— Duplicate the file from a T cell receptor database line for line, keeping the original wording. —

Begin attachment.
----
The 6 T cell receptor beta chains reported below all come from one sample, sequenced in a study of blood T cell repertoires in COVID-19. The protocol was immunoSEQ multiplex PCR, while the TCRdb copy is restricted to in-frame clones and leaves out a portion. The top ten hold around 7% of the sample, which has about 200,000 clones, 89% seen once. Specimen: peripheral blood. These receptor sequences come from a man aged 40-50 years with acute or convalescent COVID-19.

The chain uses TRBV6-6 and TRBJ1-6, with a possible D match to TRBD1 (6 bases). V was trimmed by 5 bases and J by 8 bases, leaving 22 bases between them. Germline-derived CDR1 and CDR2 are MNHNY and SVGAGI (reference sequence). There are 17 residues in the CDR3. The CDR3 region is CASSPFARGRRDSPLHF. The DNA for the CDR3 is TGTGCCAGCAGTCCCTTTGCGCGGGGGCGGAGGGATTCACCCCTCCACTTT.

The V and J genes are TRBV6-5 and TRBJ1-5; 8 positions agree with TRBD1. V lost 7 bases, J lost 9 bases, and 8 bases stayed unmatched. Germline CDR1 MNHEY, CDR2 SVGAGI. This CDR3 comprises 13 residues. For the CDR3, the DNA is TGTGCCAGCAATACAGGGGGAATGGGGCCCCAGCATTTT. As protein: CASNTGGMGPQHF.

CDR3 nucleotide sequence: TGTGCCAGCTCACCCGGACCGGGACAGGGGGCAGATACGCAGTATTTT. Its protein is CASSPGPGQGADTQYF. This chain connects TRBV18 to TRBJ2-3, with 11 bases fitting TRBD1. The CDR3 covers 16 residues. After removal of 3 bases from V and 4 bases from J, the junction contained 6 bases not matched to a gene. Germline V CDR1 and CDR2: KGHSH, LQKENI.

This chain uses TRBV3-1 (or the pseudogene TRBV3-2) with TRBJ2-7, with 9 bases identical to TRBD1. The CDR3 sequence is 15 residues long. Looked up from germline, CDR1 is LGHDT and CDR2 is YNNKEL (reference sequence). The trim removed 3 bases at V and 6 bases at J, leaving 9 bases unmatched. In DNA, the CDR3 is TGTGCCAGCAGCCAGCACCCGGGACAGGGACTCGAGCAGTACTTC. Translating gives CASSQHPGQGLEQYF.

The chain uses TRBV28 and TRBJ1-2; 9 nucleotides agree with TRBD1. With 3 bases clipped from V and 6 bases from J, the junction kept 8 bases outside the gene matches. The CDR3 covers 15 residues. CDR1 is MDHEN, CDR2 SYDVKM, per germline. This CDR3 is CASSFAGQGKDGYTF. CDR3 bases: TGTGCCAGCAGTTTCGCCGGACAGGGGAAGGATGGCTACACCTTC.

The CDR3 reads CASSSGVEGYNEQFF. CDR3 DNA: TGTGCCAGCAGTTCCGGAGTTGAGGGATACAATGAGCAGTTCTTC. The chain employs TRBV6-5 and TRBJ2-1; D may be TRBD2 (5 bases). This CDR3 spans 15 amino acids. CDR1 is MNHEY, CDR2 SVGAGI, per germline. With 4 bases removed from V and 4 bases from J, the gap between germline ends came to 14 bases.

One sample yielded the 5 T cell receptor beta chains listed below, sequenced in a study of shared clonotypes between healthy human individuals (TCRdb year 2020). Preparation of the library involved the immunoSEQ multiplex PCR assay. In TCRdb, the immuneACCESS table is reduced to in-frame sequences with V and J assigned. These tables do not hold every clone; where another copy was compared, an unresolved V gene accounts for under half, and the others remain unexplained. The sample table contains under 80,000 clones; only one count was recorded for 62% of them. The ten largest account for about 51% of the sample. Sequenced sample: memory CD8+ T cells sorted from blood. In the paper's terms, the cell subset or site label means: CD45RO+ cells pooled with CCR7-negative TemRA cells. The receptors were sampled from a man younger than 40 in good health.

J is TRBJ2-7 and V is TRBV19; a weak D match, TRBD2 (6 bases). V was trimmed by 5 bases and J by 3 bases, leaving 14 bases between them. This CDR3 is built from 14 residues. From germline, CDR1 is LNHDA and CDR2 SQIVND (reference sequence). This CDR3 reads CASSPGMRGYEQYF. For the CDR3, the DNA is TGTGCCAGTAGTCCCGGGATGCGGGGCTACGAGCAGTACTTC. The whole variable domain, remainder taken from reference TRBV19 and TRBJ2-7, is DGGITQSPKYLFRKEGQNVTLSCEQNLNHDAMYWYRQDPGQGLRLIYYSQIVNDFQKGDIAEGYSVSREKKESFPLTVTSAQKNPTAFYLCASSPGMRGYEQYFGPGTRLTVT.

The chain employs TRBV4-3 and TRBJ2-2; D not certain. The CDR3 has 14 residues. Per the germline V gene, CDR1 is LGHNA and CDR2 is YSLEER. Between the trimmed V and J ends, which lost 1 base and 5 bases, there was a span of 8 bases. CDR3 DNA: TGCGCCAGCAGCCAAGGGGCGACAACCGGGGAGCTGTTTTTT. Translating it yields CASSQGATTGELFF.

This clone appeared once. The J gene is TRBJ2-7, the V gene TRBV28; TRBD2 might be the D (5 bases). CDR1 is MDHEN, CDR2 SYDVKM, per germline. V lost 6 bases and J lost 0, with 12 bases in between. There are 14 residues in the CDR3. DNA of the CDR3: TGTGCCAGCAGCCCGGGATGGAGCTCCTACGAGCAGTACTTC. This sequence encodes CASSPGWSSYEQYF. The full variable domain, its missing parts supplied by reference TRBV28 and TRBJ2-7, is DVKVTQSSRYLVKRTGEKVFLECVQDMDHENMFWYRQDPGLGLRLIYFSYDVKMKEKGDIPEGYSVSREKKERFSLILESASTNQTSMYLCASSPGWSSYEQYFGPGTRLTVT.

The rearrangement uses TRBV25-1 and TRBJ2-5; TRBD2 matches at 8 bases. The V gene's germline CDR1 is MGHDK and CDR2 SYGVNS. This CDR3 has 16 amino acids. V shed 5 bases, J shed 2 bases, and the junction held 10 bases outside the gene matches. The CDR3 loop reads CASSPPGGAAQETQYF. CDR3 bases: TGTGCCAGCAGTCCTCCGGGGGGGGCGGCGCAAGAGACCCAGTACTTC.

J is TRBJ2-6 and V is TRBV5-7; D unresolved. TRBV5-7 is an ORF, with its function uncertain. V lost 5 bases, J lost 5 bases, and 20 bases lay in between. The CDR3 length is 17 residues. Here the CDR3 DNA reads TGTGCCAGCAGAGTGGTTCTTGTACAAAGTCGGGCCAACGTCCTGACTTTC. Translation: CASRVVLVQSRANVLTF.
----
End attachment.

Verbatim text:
The 6 T cell receptor beta chains reported below all come from one sample, sequenced in a study of blood T cell repertoires in COVID-19. The protocol was immunoSEQ multiplex PCR, while the TCRdb copy is restricted to in-frame clones and leaves out a portion. The top ten hold around 7% of the sample, which has about 200,000 clones, 89% seen once. Specimen: peripheral blood. These receptor sequences come from a man aged 40-50 years with acute or convalescent COVID-19.

The chain uses TRBV6-6 and TRBJ1-6, with a possible D match to TRBD1 (6 bases). V was trimmed by 5 bases and J by 8 bases, leaving 22 bases between them. Germline-derived CDR1 and CDR2 are MNHNY and SVGAGI (reference sequence). There are 17 residues in the CDR3. The CDR3 region is CASSPFARGRRDSPLHF. The DNA for the CDR3 is TGTGCCAGCAGTCCCTTTGCGCGGGGGCGGAGGGATTCACCCCTCCACTTT.

The V and J genes are TRBV6-5 and TRBJ1-5; 8 positions agree with TRBD1. V lost 7 bases, J lost 9 bases, and 8 bases stayed unmatched. Germline CDR1 MNHEY, CDR2 SVGAGI. This CDR3 comprises 13 residues. For the CDR3, the DNA is TGTGCCAGCAATACAGGGGGAATGGGGCCCCAGCATTTT. As protein: CASNTGGMGPQHF.

CDR3 nucleotide sequence: TGTGCCAGCTCACCCGGACCGGGACAGGGGGCAGATACGCAGTATTTT. Its protein is CASSPGPGQGADTQYF. This chain connects TRBV18 to TRBJ2-3, with 11 bases fitting TRBD1. The CDR3 covers 16 residues. After removal of 3 bases from V and 4 bases from J, the junction contained 6 bases not matched to a gene. Germline V CDR1 and CDR2: KGHSH, LQKENI.

This chain uses TRBV3-1 (or the pseudogene TRBV3-2) with TRBJ2-7, with 9 bases identical to TRBD1. The CDR3 sequence is 15 residues long. Looked up from germline, CDR1 is LGHDT and CDR2 is YNNKEL (reference sequence). The trim removed 3 bases at V and 6 bases at J, leaving 9 bases unmatched. In DNA, the CDR3 is TGTGCCAGCAGCCAGCACCCGGGACAGGGACTCGAGCAGTACTTC. Translating gives CASSQHPGQGLEQYF.

The chain uses TRBV28 and TRBJ1-2; 9 nucleotides agree with TRBD1. With 3 bases clipped from V and 6 bases from J, the junction kept 8 bases outside the gene matches. The CDR3 covers 15 residues. CDR1 is MDHEN, CDR2 SYDVKM, per germline. This CDR3 is CASSFAGQGKDGYTF. CDR3 bases: TGTGCCAGCAGTTTCGCCGGACAGGGGAAGGATGGCTACACCTTC.

The CDR3 reads CASSSGVEGYNEQFF. CDR3 DNA: TGTGCCAGCAGTTCCGGAGTTGAGGGATACAATGAGCAGTTCTTC. The chain employs TRBV6-5 and TRBJ2-1; D may be TRBD2 (5 bases). This CDR3 spans 15 amino acids. CDR1 is MNHEY, CDR2 SVGAGI, per germline. With 4 bases removed from V and 4 bases from J, the gap between germline ends came to 14 bases.

One sample yielded the 5 T cell receptor beta chains listed below, sequenced in a study of shared clonotypes between healthy human individuals (TCRdb year 2020). Preparation of the library involved the immunoSEQ multiplex PCR assay. In TCRdb, the immuneACCESS table is reduced to in-frame sequences with V and J assigned. These tables do not hold every clone; where another copy was compared, an unresolved V gene accounts for under half, and the others remain unexplained. The sample table contains under 80,000 clones; only one count was recorded for 62% of them. The ten largest account for about 51% of the sample. Sequenced sample: memory CD8+ T cells sorted from blood. In the paper's terms, the cell subset or site label means: CD45RO+ cells pooled with CCR7-negative TemRA cells. The receptors were sampled from a man younger than 40 in good health.

J is TRBJ2-7 and V is TRBV19; a weak D match, TRBD2 (6 bases). V was trimmed by 5 bases and J by 3 bases, leaving 14 bases between them. This CDR3 is built from 14 residues. From germline, CDR1 is LNHDA and CDR2 SQIVND (reference sequence). This CDR3 reads CASSPGMRGYEQYF. For the CDR3, the DNA is TGTGCCAGTAGTCCCGGGATGCGGGGCTACGAGCAGTACTTC. The whole variable domain, remainder taken from reference TRBV19 and TRBJ2-7, is DGGITQSPKYLFRKEGQNVTLSCEQNLNHDAMYWYRQDPGQGLRLIYYSQIVNDFQKGDIAEGYSVSREKKESFPLTVTSAQKNPTAFYLCASSPGMRGYEQYFGPGTRLTVT.

The chain employs TRBV4-3 and TRBJ2-2; D not certain. The CDR3 has 14 residues. Per the germline V gene, CDR1 is LGHNA and CDR2 is YSLEER. Between the trimmed V and J ends, which lost 1 base and 5 bases, there was a span of 8 bases. CDR3 DNA: TGCGCCAGCAGCCAAGGGGCGACAACCGGGGAGCTGTTTTTT. Translating it yields CASSQGATTGELFF.

This clone appeared once. The J gene is TRBJ2-7, the V gene TRBV28; TRBD2 might be the D (5 bases). CDR1 is MDHEN, CDR2 SYDVKM, per germline. V lost 6 bases and J lost 0, with 12 bases in between. There are 14 residues in the CDR3. DNA of the CDR3: TGTGCCAGCAGCCCGGGATGGAGCTCCTACGAGCAGTACTTC. This sequence encodes CASSPGWSSYEQYF. The full variable domain, its missing parts supplied by reference TRBV28 and TRBJ2-7, is DVKVTQSSRYLVKRTGEKVFLECVQDMDHENMFWYRQDPGLGLRLIYFSYDVKMKEKGDIPEGYSVSREKKERFSLILESASTNQTSMYLCASSPGWSSYEQYFGPGTRLTVT.

The rearrangement uses TRBV25-1 and TRBJ2-5; TRBD2 matches at 8 bases. The V gene's germline CDR1 is MGHDK and CDR2 SYGVNS. This CDR3 has 16 amino acids. V shed 5 bases, J shed 2 bases, and the junction held 10 bases outside the gene matches. The CDR3 loop reads CASSPPGGAAQETQYF. CDR3 bases: TGTGCCAGCAGTCCTCCGGGGGGGGCGGCGCAAGAGACCCAGTACTTC.

J is TRBJ2-6 and V is TRBV5-7; D unresolved. TRBV5-7 is an ORF, with its function uncertain. V lost 5 bases, J lost 5 bases, and 20 bases lay in between. The CDR3 length is 17 residues. Here the CDR3 DNA reads TGTGCCAGCAGAGTGGTTCTTGTACAAAGTCGGGCCAACGTCCTGACTTTC. Translation: CASRVVLVQSRANVLTF.